I think my question is related to udev and/or udisks, but I am really not sure at all what's going on here. To start with, my system works more or less fine. The less part is due to the fact that, after some upgrades to my Debian install, the /dev folder started acting weird, in relation to what I used to think I knew about unix drive management. To get to the point, here are two commands and their output:
$ ls /dev/h* /dev/hidraw0 /dev/hidraw1 /dev/hidraw2 /dev/hpet $ mount /dev/hdb1 on / type ext3 (rw,errors=remount-ro) tmpfs on /lib/init/rw type tmpfs (rw,nosuid,size=5242880,mode=755,size=5242880,mode=755) ....
Now, notice that
/dev/hdb1 is mounted (it really is!) but the corresponding file doesn't appear in the
/dev directory? How can this be? If the file doesn't exist, where is it
/dev/hdb1 listed as a link to the drive? More importantly, say I want to mount a CD. I put it in the drive, but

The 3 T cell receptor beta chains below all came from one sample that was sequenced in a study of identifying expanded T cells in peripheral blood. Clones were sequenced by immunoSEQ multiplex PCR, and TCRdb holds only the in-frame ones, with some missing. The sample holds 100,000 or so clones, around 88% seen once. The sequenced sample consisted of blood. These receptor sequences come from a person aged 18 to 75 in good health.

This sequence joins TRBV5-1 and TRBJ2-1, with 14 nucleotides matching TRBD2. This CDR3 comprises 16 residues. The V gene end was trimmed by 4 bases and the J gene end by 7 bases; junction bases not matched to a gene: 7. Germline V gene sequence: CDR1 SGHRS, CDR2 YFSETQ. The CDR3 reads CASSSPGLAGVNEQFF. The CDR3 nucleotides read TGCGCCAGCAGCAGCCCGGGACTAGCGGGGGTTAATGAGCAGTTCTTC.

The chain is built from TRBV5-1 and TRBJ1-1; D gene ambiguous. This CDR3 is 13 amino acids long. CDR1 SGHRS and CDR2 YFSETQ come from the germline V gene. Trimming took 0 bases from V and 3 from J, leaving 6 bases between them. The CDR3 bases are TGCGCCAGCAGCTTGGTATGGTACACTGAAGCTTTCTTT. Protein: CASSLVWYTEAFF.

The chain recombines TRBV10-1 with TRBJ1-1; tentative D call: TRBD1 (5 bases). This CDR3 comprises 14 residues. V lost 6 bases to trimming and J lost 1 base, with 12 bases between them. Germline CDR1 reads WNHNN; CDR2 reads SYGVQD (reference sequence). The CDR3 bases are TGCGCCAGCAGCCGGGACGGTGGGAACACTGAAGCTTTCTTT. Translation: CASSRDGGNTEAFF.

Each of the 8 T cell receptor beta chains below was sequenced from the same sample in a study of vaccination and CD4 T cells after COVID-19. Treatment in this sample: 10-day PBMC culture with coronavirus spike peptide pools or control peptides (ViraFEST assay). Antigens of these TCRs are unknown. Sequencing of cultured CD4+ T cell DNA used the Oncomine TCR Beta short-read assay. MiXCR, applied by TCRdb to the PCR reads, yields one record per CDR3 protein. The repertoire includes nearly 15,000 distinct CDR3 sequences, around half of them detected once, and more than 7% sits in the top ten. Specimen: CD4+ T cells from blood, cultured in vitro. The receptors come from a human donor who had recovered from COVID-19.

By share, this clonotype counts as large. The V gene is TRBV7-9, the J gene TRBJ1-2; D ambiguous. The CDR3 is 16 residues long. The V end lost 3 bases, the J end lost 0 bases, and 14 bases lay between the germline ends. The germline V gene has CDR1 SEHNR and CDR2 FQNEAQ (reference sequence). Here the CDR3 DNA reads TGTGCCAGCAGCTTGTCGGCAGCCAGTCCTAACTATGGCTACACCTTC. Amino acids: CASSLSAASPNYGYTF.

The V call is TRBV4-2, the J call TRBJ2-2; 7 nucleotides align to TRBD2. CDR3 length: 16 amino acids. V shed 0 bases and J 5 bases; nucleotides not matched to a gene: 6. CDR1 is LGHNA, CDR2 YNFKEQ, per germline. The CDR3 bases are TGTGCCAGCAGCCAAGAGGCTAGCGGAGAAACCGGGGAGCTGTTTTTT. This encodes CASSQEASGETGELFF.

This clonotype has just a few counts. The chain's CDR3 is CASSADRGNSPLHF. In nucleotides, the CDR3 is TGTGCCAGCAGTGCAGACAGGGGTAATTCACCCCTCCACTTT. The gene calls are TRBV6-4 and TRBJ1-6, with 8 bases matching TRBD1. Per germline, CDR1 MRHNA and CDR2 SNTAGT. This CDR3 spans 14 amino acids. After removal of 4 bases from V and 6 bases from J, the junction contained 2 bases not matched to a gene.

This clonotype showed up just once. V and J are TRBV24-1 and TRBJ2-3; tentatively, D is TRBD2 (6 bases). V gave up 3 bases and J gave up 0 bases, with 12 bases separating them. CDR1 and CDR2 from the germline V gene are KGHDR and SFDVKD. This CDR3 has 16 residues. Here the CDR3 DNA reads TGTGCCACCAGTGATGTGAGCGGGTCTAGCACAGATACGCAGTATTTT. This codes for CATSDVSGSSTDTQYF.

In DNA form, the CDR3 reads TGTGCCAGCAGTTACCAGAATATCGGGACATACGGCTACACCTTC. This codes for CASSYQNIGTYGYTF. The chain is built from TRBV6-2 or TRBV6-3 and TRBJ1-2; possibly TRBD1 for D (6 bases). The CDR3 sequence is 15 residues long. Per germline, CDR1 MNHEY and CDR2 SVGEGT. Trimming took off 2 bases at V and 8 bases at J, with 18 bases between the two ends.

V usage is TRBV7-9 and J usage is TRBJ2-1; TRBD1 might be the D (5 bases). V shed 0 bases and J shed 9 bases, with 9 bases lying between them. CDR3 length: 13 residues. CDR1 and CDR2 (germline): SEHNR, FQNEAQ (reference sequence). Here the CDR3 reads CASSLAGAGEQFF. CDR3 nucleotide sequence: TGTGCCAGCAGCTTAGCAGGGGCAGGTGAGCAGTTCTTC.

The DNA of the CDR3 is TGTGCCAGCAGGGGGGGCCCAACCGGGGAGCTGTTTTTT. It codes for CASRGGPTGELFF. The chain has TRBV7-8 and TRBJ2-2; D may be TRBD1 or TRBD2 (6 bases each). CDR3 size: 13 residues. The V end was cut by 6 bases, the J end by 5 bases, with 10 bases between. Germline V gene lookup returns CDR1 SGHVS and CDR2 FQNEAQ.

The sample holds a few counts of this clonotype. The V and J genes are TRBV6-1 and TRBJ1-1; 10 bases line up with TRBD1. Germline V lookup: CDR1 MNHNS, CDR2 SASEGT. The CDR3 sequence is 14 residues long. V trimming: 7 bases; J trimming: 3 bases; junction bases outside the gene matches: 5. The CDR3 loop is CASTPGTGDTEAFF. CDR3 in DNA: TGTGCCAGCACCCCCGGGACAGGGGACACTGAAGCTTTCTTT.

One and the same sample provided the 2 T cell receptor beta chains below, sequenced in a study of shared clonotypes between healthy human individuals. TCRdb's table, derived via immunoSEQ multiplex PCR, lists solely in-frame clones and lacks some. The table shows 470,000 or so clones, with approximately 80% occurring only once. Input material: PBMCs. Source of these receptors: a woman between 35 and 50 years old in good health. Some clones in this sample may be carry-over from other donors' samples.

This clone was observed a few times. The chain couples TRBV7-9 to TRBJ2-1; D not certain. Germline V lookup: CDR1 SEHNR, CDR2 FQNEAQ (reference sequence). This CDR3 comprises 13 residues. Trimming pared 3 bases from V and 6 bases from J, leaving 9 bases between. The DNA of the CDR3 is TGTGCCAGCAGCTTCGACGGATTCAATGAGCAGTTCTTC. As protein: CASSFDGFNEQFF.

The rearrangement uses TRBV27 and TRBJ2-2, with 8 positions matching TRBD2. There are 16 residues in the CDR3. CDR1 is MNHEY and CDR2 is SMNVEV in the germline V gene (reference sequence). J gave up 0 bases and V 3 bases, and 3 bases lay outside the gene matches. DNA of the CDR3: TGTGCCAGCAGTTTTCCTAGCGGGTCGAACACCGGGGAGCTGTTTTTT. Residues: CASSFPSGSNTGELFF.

/dev/scd0 doesn't appear, so I can't do
mount /dev/scd0 /media/cdrom because it gives me back a
File not found error. However, after lots of fiddling I found two ways of doing it:
$ mount /dev/disks/by-id/ata-HL-DT-ST_DVDRAM_GSA-4160B_K3H4A7E1256 $ udisks --mount /dev/scd0 /media/cdrom
Both of the commands above work. So, my question is, how does
udisks know how to deal with a device file that doesn't actually exist and, possibly more importantly, why does
mount think it mounted the file system at
/dev/hdb1 while the file is not even there?
Finally, in case this has to do with a recent kernel upgrade:
$ uname -srv Linux 3.1.0-1-686-pae #1 SMP Sun Dec 11 20:40:16 UTC 2011